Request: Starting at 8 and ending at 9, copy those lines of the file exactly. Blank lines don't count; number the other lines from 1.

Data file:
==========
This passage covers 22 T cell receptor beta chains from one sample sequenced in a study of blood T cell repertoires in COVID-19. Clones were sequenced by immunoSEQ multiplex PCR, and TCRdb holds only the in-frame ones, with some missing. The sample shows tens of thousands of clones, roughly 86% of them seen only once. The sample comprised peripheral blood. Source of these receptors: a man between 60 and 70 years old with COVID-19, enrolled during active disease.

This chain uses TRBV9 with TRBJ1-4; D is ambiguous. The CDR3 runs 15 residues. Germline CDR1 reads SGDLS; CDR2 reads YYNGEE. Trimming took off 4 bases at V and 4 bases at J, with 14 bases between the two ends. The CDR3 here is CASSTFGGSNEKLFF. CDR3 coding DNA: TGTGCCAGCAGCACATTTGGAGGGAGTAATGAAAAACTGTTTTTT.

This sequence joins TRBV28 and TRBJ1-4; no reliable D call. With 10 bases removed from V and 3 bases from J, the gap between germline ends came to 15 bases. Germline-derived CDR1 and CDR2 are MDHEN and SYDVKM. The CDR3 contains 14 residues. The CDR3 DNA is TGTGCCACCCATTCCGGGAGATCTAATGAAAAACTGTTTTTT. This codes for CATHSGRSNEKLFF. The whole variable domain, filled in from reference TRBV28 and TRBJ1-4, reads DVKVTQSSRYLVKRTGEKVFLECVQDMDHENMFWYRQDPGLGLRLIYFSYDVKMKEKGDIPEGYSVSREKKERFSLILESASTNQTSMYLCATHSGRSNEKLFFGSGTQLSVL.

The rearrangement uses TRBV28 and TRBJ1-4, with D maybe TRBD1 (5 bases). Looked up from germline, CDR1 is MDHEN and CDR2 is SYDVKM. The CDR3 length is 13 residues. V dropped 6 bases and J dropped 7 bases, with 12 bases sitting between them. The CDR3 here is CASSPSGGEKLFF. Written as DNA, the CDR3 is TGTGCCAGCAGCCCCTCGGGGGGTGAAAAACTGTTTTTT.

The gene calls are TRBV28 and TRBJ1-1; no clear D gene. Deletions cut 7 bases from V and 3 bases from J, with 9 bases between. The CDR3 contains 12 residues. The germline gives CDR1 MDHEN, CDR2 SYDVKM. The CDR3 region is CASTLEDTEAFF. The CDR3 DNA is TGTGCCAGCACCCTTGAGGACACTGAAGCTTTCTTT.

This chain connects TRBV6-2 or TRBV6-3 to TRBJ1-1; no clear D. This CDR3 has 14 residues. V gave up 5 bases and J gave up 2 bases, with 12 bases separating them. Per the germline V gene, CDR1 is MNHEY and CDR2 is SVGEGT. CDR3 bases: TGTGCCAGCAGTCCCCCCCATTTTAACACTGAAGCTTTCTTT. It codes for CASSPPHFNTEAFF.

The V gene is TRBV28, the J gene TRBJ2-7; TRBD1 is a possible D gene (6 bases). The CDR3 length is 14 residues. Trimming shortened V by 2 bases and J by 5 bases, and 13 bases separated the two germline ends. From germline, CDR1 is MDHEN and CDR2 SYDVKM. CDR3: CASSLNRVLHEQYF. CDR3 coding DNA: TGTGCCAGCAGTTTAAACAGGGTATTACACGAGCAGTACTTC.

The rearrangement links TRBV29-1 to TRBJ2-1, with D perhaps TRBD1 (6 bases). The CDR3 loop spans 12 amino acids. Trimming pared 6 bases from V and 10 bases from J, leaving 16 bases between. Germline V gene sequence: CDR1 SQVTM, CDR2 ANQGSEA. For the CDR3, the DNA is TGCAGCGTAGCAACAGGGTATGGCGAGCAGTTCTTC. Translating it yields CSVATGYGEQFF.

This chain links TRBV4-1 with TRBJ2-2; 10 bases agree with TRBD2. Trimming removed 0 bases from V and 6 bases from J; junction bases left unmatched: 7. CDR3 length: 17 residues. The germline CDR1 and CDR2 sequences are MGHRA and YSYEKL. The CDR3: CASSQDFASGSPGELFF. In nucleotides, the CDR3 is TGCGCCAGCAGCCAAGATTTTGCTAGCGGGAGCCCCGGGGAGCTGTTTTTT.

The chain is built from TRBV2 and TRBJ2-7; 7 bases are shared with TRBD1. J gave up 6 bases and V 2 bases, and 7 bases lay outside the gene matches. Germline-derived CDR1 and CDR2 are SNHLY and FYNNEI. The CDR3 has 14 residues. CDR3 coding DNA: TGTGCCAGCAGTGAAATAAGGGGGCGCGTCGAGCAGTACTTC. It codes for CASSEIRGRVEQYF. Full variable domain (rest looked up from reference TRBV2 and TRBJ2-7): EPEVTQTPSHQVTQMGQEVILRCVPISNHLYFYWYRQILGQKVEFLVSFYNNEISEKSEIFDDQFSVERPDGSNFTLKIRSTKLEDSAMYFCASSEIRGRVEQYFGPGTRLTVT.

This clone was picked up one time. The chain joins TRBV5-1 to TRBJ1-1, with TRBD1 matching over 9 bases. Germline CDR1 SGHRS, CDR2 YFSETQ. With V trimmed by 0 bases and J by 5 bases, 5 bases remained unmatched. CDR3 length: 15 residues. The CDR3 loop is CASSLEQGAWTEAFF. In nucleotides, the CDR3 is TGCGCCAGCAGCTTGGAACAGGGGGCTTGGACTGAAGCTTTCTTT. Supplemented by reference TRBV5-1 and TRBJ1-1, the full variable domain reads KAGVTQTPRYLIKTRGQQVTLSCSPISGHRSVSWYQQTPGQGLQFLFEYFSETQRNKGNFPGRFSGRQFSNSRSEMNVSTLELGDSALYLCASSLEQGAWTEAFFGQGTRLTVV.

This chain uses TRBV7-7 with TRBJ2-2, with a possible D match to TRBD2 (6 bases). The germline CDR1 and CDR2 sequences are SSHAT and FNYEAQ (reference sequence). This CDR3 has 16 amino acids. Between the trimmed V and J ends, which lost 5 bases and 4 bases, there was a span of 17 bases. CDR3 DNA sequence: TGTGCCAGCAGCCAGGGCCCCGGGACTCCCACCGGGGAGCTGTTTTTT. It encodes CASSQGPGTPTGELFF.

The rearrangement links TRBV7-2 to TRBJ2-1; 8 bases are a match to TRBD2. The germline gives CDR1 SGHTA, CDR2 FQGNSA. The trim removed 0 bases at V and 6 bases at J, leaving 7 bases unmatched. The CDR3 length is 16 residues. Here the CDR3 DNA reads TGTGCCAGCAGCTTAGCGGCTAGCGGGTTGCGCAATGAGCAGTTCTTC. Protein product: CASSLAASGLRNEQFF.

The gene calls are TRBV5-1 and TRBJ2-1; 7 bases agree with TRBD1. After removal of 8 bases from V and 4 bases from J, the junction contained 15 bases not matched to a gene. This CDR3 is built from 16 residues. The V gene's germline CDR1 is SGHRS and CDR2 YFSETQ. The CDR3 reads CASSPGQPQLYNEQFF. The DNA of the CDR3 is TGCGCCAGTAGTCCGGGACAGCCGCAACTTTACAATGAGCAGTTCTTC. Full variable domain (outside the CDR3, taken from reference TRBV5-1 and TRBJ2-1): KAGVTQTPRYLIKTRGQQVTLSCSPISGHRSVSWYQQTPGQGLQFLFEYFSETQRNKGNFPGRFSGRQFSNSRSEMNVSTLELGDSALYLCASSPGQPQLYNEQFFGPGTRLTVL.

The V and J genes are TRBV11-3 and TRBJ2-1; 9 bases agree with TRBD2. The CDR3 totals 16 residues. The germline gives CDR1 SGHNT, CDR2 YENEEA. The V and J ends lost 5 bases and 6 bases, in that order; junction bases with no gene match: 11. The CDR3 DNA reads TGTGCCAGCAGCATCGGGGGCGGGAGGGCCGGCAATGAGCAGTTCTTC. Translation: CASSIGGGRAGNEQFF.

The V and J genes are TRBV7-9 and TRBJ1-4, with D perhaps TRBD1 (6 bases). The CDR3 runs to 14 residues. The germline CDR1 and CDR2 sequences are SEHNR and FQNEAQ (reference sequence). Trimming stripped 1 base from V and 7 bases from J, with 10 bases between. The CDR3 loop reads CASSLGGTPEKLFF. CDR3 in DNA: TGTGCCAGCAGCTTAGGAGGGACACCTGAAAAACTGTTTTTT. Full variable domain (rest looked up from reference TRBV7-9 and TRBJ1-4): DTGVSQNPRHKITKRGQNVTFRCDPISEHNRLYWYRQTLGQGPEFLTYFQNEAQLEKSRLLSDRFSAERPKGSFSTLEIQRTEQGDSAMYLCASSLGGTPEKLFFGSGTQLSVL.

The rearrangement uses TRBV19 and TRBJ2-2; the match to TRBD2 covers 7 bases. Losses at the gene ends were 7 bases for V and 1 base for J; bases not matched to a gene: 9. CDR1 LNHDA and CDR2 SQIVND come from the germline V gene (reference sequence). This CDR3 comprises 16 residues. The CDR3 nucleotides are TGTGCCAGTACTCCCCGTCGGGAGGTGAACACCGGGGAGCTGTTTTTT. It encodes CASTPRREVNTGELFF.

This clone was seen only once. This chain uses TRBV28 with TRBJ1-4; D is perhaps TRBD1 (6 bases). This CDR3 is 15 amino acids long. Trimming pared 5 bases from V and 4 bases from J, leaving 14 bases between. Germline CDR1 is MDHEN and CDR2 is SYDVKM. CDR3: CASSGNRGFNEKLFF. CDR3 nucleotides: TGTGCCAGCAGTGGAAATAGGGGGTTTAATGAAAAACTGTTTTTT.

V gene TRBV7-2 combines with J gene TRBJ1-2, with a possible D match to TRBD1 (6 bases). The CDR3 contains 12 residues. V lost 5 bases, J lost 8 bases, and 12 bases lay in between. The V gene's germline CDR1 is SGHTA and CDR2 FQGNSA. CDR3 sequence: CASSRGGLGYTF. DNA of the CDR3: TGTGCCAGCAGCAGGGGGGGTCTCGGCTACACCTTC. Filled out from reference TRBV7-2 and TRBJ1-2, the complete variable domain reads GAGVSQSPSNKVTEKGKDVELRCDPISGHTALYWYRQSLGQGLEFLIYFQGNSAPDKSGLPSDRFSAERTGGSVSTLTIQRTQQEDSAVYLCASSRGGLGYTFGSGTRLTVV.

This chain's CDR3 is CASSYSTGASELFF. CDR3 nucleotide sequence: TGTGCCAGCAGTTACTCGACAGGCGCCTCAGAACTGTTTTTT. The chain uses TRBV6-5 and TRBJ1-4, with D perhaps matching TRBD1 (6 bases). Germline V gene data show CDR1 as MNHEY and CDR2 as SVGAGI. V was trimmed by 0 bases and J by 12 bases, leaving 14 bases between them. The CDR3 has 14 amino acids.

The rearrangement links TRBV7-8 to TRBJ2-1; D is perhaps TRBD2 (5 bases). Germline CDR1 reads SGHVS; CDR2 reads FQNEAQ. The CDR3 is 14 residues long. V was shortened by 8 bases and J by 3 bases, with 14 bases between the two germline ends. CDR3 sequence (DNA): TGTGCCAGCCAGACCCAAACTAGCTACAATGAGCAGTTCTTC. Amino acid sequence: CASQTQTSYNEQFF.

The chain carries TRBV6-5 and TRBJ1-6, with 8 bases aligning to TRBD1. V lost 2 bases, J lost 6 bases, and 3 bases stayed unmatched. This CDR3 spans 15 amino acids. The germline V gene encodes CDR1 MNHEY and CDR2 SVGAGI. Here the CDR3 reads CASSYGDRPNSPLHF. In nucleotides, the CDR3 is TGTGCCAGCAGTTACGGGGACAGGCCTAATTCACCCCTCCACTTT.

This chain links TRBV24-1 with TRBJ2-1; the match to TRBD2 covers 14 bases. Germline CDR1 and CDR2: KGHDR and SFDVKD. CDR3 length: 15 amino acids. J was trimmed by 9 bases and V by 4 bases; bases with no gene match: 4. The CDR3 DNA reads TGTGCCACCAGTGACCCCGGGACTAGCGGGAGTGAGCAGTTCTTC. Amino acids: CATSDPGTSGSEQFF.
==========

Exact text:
The rearrangement links TRBV29-1 to TRBJ2-1, with D perhaps TRBD1 (6 bases). The CDR3 loop spans 12 amino acids. Trimming pared 6 bases from V and 10 bases from J, leaving 16 bases between. Germline V gene sequence: CDR1 SQVTM, CDR2 ANQGSEA. For the CDR3, the DNA is TGCAGCGTAGCAACAGGGTATGGCGAGCAGTTCTTC. Translating it yields CSVATGYGEQFF.

This chain links TRBV4-1 with TRBJ2-2; 10 bases agree with TRBD2. Trimming removed 0 bases from V and 6 bases from J; junction bases left unmatched: 7. CDR3 length: 17 residues. The germline CDR1 and CDR2 sequences are MGHRA and YSYEKL. The CDR3: CASSQDFASGSPGELFF. In nucleotides, the CDR3 is TGCGCCAGCAGCCAAGATTTTGCTAGCGGGAGCCCCGGGGAGCTGTTTTTT.